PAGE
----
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Microsoft investigates Windows Vista flaw

Local users could gain elevated system privileges and run malicious commands by exploiting an error within the Windows server library. Vista is among the OS versions affected.

Microsoft is investigating reports of a new flaw in Windows Vista and other versions of the operating system. Local users could exploit it to boost their system privileges and run malicious commands on the network.

Mike Reavey of the Microsoft Security Response Center (MSRC) said in a blog posting early Friday that the center is "closely monitoring" developments surrounding a public posting of proof-of-concept (PoC) code targeting an issue with the Windows Client/Server Runtime Server Subsystem (CSRSS).

"The PoC reportedly allows for local elevation of privilege on Windows 2000 SP4, Windows Server 2003 SP1, Windows XP SP1, Windows XP SP2 and Windows Vista operating systems," Reavey said. "Initial indications are that in order for the attack to be successful, the attacker must already have authenticated access to the target system."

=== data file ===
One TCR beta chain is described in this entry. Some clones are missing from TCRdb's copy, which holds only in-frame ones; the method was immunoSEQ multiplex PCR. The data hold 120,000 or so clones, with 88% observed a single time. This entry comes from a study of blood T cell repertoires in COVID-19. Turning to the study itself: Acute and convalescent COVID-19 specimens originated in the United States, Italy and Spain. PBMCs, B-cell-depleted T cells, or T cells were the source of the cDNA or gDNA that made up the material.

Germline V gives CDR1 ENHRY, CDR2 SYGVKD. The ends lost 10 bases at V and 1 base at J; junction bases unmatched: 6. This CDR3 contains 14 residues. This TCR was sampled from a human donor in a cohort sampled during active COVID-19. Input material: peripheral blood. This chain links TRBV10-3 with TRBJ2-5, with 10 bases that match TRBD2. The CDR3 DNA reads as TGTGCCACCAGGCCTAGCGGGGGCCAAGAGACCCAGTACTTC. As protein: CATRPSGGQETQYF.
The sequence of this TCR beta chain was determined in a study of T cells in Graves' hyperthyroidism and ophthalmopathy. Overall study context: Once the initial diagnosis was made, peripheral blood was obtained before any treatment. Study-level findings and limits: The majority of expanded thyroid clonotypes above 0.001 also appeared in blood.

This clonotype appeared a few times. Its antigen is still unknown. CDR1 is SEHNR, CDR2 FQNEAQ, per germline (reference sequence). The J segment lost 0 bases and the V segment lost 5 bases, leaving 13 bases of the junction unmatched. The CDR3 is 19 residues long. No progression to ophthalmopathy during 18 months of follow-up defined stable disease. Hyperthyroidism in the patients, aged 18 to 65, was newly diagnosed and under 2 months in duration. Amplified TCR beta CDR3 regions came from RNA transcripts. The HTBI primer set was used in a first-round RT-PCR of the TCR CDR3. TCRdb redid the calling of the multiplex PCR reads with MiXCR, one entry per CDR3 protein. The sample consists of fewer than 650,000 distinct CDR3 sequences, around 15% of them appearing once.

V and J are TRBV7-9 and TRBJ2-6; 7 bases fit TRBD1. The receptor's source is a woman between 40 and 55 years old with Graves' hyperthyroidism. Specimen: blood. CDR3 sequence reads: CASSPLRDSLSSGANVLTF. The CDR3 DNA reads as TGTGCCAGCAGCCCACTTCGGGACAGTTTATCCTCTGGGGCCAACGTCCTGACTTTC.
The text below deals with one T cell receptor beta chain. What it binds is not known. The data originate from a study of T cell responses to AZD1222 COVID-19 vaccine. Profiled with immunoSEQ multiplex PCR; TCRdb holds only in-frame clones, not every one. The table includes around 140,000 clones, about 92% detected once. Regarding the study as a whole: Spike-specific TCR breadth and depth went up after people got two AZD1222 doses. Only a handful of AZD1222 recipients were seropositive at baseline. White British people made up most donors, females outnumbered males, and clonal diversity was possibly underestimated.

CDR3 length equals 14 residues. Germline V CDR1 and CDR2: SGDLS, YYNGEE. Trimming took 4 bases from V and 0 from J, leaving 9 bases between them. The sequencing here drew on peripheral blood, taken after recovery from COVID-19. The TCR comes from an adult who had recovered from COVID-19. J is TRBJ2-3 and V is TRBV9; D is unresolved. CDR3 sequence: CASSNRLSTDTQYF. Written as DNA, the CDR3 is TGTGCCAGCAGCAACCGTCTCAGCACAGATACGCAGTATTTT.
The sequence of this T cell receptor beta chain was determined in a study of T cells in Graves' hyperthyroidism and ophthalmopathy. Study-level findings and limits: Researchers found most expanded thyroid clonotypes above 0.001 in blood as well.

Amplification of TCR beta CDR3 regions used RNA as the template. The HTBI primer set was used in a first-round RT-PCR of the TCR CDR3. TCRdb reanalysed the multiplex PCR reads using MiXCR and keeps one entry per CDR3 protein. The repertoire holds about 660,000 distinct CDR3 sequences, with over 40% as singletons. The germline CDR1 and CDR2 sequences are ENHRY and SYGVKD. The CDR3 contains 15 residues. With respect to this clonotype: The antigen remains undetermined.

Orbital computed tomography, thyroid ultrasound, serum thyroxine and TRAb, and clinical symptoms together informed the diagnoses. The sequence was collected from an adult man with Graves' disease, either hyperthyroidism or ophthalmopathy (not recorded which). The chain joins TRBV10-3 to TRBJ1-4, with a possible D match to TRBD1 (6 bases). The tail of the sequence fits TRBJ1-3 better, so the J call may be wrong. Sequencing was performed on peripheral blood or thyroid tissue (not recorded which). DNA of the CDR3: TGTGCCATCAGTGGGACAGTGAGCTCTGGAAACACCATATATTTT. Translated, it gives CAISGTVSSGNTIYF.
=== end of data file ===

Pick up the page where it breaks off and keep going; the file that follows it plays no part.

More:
Redwood City, Calif.-based security vendor Determina said in an advisory that the problem is in how CSRSS processes HardError messages. "This vulnerability allows a logged-on user to execute arbitrary code in the CSRSS.EXE process and elevate their privileges to SYSTEM level," Determina said, adding that the flaw was first disclosed Dec. 15.

Security researchers concluded that the vulnerability is primarily a danger in the hands of a malicious insider and is not remotely exploitable. For that reason, Danish vulnerability clearinghouse Secunia rated the flaw less critical, while the French Security Incident Response Team (FrSIRT) rated it a moderate risk.

FrSIRT said the specific Windows versions affected by the flaw are:

  • Vista Home
  • Vista Business
  • Vista Enterprise
  • Windows 2000 Service Pack 4
  • Windows XP Service Pack 2
  • Windows XP Service Pack 1
  • Windows Server 2003 Service Pack 1

To mitigate the threat, Secunia recommended that IT shops only grant network access to trusted users.

Reavey said Vista users shouldn't be discouraged by the flaw. "While I know this is a vulnerability that impacts Windows Vista, I still have every confidence that Windows Vista is our most secure platform to date," he said.

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